In AD 79 Agricola, the Roman governor of Britannia, sent a fleet to survey Scotland's coast. As Agricola advanced, conquering southern Scotland by AD 83, the Caledonian tribes faced imminent invasion.
According to the Roman historian Tacitus, the Caledonians then "turned to armed resistance on a large scale", attacking Roman forts and skirmishing with their legions. In a surprise night-attack, the Caledonians very nearly wiped out the whole 9th legion until it was saved by Agricola's cavalry.
In the summer of AD 84 Agricola advanced into the Caledonians' stronghold in the north-east, hoping to force battle. Somewhere on this march, at a place called Mons Graupius (the Grampian mountains), the Caledonians confronted them.
Everything depended on this encounter. 30,000 Caledonians faced a Roman army about half that size, they also held the higher ground, but they lacked the organisation and military tactics of a Roman legion.
The Romans were tightly disciplined and relied on a short stabbing sword in combat. Their front line was made up of Germanic auxiliary troops from Holland and Belgium, with the Roman legionaries in the rear. Brutal hand to hand fighting must have followed. At one point the Caledonians, using their greater numbers, outflanked the Romans only to meet hidden Roman cavalry suddenly closing on them.
Any hopes of a Caledonian victory vanished. Tacitus claims that 10,000 Caledonians were slaughtered in the battle. Many fought valiantly to the end, more fled into the surrounding woods and hills, burning their houses, or, in fear of Roman reprisals, even killing their own wives and children.
The following day Tacitus tells us, "...an awful silence reigned on every hand; the hills were deserted, houses smoking in the distance, and our scouts did not meet a soul."
In the wake of defeat at the Battle of Mons Graupius, as winter drew in, the Caledonians must have considered themselves doomed, but then Roman politics intervened. The Emperor Domition ordered Agricola back to Rome. For Tacitus, Agricola's son-in-law, Scotland had been "let go", however Rome was facing a more pressing military crisis on the Rhine and Danube frontiers.
In 122 AD Hadrian's Wall was built between the Solway and the Tyne, establishing a frontier for the Empire. Hadrian's successor as emperor, Antoninus Pius, pushed the frontier further north to the Forth/ Clyde isthmus and built his own wall, the Antonine Wall. This was built mainly for the prestige of expanding the Empire, but on his death it was abandoned in favour of Hadrian's Wall.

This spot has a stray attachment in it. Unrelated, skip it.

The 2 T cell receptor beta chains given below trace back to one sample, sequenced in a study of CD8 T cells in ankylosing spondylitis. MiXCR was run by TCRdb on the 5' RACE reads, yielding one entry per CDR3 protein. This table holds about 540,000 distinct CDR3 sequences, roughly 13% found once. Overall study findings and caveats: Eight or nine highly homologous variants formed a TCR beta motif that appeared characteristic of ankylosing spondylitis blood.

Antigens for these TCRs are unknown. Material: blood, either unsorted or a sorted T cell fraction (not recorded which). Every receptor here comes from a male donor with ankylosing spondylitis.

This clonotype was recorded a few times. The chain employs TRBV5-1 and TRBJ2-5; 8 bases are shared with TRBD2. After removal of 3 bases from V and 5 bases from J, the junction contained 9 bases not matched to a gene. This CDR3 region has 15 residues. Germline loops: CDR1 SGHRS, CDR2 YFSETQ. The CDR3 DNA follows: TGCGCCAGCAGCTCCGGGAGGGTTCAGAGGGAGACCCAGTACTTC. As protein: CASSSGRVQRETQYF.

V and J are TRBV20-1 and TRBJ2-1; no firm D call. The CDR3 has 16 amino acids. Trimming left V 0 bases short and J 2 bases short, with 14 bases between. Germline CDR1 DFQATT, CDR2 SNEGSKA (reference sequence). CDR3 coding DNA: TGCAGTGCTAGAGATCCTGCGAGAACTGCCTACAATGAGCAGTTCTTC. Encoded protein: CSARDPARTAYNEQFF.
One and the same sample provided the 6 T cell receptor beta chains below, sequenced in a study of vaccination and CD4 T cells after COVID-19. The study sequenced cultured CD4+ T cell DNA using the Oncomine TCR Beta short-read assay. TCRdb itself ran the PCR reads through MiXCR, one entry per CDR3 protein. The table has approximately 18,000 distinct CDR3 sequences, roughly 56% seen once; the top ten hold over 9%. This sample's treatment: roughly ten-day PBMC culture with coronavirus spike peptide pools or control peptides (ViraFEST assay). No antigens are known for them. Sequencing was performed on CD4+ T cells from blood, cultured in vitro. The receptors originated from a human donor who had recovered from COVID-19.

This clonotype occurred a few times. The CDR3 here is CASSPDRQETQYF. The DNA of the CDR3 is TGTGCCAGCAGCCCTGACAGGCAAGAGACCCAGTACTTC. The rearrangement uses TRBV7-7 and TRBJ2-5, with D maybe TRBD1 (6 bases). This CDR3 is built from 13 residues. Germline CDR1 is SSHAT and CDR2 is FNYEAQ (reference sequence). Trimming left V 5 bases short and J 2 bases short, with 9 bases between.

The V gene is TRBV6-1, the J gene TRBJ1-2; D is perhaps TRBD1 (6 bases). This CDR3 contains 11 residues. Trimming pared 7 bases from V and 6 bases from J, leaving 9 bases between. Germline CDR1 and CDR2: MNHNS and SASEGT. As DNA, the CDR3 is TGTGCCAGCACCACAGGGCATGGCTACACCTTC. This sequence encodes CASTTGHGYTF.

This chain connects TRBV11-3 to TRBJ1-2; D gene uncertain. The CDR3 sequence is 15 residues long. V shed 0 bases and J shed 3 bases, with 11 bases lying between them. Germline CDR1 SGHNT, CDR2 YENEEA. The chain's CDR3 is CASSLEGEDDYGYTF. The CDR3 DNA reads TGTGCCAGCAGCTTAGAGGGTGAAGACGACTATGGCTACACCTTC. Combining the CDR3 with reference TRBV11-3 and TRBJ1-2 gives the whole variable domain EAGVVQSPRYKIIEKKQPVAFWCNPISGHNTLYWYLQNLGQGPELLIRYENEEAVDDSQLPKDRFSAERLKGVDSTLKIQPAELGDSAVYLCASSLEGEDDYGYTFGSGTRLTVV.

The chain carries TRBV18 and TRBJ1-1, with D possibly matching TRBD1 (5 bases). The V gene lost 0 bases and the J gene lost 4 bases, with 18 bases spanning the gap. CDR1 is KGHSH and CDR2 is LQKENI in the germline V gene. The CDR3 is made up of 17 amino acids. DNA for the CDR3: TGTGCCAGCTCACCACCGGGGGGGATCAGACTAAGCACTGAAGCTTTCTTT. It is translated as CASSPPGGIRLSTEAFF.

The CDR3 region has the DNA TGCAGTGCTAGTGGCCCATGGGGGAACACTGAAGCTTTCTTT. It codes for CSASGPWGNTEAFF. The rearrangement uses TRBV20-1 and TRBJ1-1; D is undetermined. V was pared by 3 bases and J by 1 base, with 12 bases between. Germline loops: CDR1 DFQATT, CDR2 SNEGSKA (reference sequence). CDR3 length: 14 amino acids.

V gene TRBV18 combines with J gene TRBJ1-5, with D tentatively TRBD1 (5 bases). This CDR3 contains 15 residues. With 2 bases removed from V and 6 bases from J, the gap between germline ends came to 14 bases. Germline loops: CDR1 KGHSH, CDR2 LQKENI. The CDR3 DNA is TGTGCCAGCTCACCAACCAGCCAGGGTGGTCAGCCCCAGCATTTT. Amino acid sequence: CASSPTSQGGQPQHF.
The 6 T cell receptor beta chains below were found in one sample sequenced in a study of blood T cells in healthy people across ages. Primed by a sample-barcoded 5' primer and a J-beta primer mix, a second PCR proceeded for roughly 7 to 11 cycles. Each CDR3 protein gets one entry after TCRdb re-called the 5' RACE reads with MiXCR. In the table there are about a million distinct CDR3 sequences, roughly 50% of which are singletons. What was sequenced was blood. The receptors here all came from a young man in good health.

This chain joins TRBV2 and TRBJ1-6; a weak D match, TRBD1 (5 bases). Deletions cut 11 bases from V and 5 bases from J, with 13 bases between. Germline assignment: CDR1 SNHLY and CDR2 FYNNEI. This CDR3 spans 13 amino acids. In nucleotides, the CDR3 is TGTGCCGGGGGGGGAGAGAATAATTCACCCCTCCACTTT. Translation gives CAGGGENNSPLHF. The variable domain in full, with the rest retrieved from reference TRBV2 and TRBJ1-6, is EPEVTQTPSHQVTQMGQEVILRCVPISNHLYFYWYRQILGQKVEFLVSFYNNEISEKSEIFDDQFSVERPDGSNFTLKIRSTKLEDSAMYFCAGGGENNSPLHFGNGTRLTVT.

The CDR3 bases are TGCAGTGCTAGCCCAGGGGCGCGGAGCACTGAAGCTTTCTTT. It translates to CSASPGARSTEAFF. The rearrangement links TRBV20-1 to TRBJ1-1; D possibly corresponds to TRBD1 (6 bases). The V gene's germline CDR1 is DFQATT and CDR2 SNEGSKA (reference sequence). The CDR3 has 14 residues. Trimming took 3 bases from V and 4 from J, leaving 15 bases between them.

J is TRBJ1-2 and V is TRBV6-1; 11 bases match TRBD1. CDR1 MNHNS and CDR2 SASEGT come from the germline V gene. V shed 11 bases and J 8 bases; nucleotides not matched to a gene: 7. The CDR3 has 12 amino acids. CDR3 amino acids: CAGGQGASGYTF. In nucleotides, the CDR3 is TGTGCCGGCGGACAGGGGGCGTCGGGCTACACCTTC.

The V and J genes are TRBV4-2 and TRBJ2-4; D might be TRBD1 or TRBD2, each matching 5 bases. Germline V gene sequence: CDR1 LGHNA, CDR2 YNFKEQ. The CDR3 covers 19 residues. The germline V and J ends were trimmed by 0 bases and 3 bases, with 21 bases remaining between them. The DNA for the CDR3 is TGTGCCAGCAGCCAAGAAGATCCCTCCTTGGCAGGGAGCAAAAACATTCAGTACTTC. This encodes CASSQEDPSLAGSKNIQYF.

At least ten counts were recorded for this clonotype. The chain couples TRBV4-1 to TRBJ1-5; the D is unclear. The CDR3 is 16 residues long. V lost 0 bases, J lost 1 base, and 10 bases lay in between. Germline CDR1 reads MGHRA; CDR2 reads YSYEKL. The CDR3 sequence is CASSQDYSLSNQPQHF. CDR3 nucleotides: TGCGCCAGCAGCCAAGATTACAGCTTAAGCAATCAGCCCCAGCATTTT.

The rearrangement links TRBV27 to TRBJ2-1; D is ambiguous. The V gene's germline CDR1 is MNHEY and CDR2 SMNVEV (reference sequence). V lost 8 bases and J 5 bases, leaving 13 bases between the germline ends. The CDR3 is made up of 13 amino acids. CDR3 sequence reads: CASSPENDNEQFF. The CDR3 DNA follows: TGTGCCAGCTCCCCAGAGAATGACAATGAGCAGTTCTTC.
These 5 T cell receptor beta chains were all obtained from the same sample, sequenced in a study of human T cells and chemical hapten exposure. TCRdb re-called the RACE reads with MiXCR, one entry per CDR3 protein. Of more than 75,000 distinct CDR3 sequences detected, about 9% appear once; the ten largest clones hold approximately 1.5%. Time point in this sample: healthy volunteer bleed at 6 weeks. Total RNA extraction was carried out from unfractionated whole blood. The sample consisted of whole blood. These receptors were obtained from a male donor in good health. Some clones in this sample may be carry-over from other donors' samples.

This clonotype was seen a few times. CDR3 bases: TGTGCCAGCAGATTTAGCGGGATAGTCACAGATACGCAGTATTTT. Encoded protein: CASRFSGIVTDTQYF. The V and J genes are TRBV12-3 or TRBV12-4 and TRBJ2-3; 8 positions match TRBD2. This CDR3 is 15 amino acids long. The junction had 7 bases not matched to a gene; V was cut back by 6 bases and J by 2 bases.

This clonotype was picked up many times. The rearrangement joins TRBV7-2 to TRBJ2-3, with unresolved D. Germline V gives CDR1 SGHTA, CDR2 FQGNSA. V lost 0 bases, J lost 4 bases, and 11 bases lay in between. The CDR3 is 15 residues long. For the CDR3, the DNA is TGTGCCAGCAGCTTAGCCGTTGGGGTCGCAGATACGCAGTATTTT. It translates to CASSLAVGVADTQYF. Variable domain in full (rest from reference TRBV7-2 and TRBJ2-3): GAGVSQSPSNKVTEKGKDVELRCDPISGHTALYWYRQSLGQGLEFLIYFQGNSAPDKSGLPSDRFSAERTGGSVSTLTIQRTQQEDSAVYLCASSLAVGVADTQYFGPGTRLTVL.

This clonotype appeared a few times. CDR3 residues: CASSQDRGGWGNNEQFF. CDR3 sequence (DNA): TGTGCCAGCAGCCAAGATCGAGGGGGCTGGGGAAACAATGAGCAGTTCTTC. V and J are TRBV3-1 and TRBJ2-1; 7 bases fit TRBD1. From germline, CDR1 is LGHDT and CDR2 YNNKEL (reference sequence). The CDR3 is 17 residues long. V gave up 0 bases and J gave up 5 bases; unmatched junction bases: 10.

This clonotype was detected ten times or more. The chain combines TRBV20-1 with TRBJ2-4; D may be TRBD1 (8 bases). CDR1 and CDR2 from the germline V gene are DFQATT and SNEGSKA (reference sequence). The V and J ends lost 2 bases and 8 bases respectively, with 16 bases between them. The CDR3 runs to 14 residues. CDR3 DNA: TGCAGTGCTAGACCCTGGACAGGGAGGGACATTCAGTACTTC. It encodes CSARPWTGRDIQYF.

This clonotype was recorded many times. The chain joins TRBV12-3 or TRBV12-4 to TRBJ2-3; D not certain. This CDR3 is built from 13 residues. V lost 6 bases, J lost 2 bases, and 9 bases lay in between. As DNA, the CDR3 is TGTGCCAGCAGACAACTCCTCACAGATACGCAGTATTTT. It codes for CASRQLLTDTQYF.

Faced with so formidable an opponent, the northern tribes united into the Pictish nation. The Picts' name first appears in 297 AD and comes from the Latin Picti, literally "painted people". By 306 AD the Emperor Constantius Chlorus was forced to subdue his northern frontier in the face of Pictish attacks on Hadrian's Wall. However, the tide was slowly turning against the Roman Empire.
As Rome weakened the Picts became bolder. In 360 AD they allied with the Gaels from Ireland and launched a concerted invasion across Hadrian's Wall. Julian, the last pagan Emperor of Rome, sent legions to deal with them but to little effect. Within four years they were raiding deep inside Britannia until they were finally repelled by Theodosius the Elder, father of the emperor of the same name who made Christianity the only official religion in the Empire in 367.
The Roman system of controlling of the tribes north of Hadrian's Wall broke down. Scouting was abandoned and forts like Newstead north of Hadrian's Wall were left deserted. Hadrian's Wall itself was eventually abandoned and in 411 AD the legions departed to deal with the barbarian crisis at the heart of the empire.
The Romano-Britons continued to appeal to Rome for help. Eventually they hired other barbarians, the Angles and Saxons, to assist in their defence against the Picts and other raiders. In one of the great ironies of history the Scottish tribal raids on the Romano-Britons helped to bring the peoples who created England to this island.